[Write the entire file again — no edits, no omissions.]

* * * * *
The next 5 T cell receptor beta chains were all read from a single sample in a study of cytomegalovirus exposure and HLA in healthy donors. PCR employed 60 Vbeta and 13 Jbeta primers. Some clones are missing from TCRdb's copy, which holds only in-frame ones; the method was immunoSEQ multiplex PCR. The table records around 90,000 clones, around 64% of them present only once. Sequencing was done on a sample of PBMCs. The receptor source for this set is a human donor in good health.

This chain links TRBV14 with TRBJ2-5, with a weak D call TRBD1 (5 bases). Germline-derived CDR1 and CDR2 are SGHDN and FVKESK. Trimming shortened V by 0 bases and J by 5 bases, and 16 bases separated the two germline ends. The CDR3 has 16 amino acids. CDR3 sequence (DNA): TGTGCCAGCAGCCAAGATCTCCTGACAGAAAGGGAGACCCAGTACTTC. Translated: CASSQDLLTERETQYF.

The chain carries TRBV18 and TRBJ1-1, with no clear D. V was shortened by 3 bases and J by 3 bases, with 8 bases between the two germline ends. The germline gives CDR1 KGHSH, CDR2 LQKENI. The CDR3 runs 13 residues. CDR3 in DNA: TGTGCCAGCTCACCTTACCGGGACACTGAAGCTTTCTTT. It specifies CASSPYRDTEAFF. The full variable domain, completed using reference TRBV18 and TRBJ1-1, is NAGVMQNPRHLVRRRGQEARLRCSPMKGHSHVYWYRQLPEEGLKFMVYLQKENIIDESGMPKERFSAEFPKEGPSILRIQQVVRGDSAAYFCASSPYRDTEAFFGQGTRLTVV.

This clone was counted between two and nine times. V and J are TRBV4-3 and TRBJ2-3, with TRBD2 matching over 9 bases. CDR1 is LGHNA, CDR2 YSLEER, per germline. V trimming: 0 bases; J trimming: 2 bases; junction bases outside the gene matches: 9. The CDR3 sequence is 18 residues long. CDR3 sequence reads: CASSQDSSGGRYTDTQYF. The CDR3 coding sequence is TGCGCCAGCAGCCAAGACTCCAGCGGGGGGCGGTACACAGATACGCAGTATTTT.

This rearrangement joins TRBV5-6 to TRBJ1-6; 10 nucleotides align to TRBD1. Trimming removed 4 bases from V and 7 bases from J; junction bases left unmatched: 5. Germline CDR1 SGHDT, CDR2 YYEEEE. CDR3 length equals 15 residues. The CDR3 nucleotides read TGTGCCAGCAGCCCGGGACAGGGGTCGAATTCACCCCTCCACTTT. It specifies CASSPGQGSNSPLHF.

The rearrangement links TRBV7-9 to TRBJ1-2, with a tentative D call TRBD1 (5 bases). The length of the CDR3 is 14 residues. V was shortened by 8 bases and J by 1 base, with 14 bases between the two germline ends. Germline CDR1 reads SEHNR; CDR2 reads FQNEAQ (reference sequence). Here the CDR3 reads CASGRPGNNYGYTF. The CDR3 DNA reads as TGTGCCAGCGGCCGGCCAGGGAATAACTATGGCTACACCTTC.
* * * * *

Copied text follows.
The next 5 T cell receptor beta chains were all read from a single sample in a study of cytomegalovirus exposure and HLA in healthy donors. PCR employed 60 Vbeta and 13 Jbeta primers. Some clones are missing from TCRdb's copy, which holds only in-frame ones; the method was immunoSEQ multiplex PCR. The table records around 90,000 clones, around 64% of them present only once. Sequencing was done on a sample of PBMCs. The receptor source for this set is a human donor in good health.

This chain links TRBV14 with TRBJ2-5, with a weak D call TRBD1 (5 bases). Germline-derived CDR1 and CDR2 are SGHDN and FVKESK. Trimming shortened V by 0 bases and J by 5 bases, and 16 bases separated the two germline ends. The CDR3 has 16 amino acids. CDR3 sequence (DNA): TGTGCCAGCAGCCAAGATCTCCTGACAGAAAGGGAGACCCAGTACTTC. Translated: CASSQDLLTERETQYF.

The chain carries TRBV18 and TRBJ1-1, with no clear D. V was shortened by 3 bases and J by 3 bases, with 8 bases between the two germline ends. The germline gives CDR1 KGHSH, CDR2 LQKENI. The CDR3 runs 13 residues. CDR3 in DNA: TGTGCCAGCTCACCTTACCGGGACACTGAAGCTTTCTTT. It specifies CASSPYRDTEAFF. The full variable domain, completed using reference TRBV18 and TRBJ1-1, is NAGVMQNPRHLVRRRGQEARLRCSPMKGHSHVYWYRQLPEEGLKFMVYLQKENIIDESGMPKERFSAEFPKEGPSILRIQQVVRGDSAAYFCASSPYRDTEAFFGQGTRLTVV.

This clone was counted between two and nine times. V and J are TRBV4-3 and TRBJ2-3, with TRBD2 matching over 9 bases. CDR1 is LGHNA, CDR2 YSLEER, per germline. V trimming: 0 bases; J trimming: 2 bases; junction bases outside the gene matches: 9. The CDR3 sequence is 18 residues long. CDR3 sequence reads: CASSQDSSGGRYTDTQYF. The CDR3 coding sequence is TGCGCCAGCAGCCAAGACTCCAGCGGGGGGCGGTACACAGATACGCAGTATTTT.

This rearrangement joins TRBV5-6 to TRBJ1-6; 10 nucleotides align to TRBD1. Trimming removed 4 bases from V and 7 bases from J; junction bases left unmatched: 5. Germline CDR1 SGHDT, CDR2 YYEEEE. CDR3 length equals 15 residues. The CDR3 nucleotides read TGTGCCAGCAGCCCGGGACAGGGGTCGAATTCACCCCTCCACTTT. It specifies CASSPGQGSNSPLHF.

The rearrangement links TRBV7-9 to TRBJ1-2, with a tentative D call TRBD1 (5 bases). The length of the CDR3 is 14 residues. V was shortened by 8 bases and J by 1 base, with 14 bases between the two germline ends. Germline CDR1 reads SEHNR; CDR2 reads FQNEAQ (reference sequence). Here the CDR3 reads CASGRPGNNYGYTF. The CDR3 DNA reads as TGTGCCAGCGGCCGGCCAGGGAATAACTATGGCTACACCTTC.